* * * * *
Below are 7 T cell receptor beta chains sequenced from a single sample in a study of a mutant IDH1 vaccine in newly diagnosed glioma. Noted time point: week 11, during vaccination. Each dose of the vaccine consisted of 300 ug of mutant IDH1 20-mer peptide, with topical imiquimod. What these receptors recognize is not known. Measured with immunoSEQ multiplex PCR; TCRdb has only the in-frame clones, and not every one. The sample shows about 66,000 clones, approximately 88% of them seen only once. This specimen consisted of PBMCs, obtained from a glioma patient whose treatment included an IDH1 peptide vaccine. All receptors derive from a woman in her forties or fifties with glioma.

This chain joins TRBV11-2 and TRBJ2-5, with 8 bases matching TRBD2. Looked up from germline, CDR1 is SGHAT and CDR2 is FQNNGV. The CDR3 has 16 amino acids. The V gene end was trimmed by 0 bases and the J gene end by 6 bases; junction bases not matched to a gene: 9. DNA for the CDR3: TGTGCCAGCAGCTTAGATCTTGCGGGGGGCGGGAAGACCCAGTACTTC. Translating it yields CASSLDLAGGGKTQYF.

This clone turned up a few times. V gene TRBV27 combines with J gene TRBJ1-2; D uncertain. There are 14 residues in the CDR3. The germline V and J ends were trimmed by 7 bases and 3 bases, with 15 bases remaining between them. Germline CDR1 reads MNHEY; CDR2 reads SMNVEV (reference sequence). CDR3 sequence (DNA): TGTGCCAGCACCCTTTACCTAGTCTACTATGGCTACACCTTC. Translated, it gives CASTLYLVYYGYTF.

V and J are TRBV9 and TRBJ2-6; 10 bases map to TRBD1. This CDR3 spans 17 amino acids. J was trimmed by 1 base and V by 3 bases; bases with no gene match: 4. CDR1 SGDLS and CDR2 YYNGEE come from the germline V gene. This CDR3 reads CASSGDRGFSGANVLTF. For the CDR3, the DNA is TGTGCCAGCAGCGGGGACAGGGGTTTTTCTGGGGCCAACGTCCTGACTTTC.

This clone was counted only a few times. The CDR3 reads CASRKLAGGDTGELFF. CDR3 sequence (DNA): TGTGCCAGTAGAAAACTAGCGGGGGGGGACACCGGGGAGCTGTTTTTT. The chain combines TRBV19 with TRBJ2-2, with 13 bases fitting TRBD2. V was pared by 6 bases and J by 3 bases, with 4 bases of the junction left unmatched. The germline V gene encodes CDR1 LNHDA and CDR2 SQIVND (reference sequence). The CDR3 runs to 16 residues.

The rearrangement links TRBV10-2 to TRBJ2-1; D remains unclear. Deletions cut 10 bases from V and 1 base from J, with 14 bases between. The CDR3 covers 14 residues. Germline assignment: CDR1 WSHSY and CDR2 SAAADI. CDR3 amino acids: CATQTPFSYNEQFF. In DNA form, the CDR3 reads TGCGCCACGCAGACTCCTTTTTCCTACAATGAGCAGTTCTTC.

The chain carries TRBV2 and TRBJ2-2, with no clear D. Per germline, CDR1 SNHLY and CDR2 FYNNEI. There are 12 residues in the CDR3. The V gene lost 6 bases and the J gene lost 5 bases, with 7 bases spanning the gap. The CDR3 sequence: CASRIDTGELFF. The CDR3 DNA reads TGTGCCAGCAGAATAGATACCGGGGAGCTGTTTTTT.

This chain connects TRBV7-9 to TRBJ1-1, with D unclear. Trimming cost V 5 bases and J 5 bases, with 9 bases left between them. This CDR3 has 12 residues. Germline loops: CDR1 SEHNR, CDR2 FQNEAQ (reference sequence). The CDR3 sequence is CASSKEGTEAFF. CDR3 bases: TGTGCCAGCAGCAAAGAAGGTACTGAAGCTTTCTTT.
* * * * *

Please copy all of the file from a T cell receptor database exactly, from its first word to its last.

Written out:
Below are 7 T cell receptor beta chains sequenced from a single sample in a study of a mutant IDH1 vaccine in newly diagnosed glioma. Noted time point: week 11, during vaccination. Each dose of the vaccine consisted of 300 ug of mutant IDH1 20-mer peptide, with topical imiquimod. What these receptors recognize is not known. Measured with immunoSEQ multiplex PCR; TCRdb has only the in-frame clones, and not every one. The sample shows about 66,000 clones, approximately 88% of them seen only once. This specimen consisted of PBMCs, obtained from a glioma patient whose treatment included an IDH1 peptide vaccine. All receptors derive from a woman in her forties or fifties with glioma.

This chain joins TRBV11-2 and TRBJ2-5, with 8 bases matching TRBD2. Looked up from germline, CDR1 is SGHAT and CDR2 is FQNNGV. The CDR3 has 16 amino acids. The V gene end was trimmed by 0 bases and the J gene end by 6 bases; junction bases not matched to a gene: 9. DNA for the CDR3: TGTGCCAGCAGCTTAGATCTTGCGGGGGGCGGGAAGACCCAGTACTTC. Translating it yields CASSLDLAGGGKTQYF.

This clone turned up a few times. V gene TRBV27 combines with J gene TRBJ1-2; D uncertain. There are 14 residues in the CDR3. The germline V and J ends were trimmed by 7 bases and 3 bases, with 15 bases remaining between them. Germline CDR1 reads MNHEY; CDR2 reads SMNVEV (reference sequence). CDR3 sequence (DNA): TGTGCCAGCACCCTTTACCTAGTCTACTATGGCTACACCTTC. Translated, it gives CASTLYLVYYGYTF.

V and J are TRBV9 and TRBJ2-6; 10 bases map to TRBD1. This CDR3 spans 17 amino acids. J was trimmed by 1 base and V by 3 bases; bases with no gene match: 4. CDR1 SGDLS and CDR2 YYNGEE come from the germline V gene. This CDR3 reads CASSGDRGFSGANVLTF. For the CDR3, the DNA is TGTGCCAGCAGCGGGGACAGGGGTTTTTCTGGGGCCAACGTCCTGACTTTC.

This clone was counted only a few times. The CDR3 reads CASRKLAGGDTGELFF. CDR3 sequence (DNA): TGTGCCAGTAGAAAACTAGCGGGGGGGGACACCGGGGAGCTGTTTTTT. The chain combines TRBV19 with TRBJ2-2, with 13 bases fitting TRBD2. V was pared by 6 bases and J by 3 bases, with 4 bases of the junction left unmatched. The germline V gene encodes CDR1 LNHDA and CDR2 SQIVND (reference sequence). The CDR3 runs to 16 residues.

The rearrangement links TRBV10-2 to TRBJ2-1; D remains unclear. Deletions cut 10 bases from V and 1 base from J, with 14 bases between. The CDR3 covers 14 residues. Germline assignment: CDR1 WSHSY and CDR2 SAAADI. CDR3 amino acids: CATQTPFSYNEQFF. In DNA form, the CDR3 reads TGCGCCACGCAGACTCCTTTTTCCTACAATGAGCAGTTCTTC.

The chain carries TRBV2 and TRBJ2-2, with no clear D. Per germline, CDR1 SNHLY and CDR2 FYNNEI. There are 12 residues in the CDR3. The V gene lost 6 bases and the J gene lost 5 bases, with 7 bases spanning the gap. The CDR3 sequence: CASRIDTGELFF. The CDR3 DNA reads TGTGCCAGCAGAATAGATACCGGGGAGCTGTTTTTT.

This chain connects TRBV7-9 to TRBJ1-1, with D unclear. Trimming cost V 5 bases and J 5 bases, with 9 bases left between them. This CDR3 has 12 residues. Germline loops: CDR1 SEHNR, CDR2 FQNEAQ (reference sequence). The CDR3 sequence is CASSKEGTEAFF. CDR3 bases: TGTGCCAGCAGCAAAGAAGGTACTGAAGCTTTCTTT.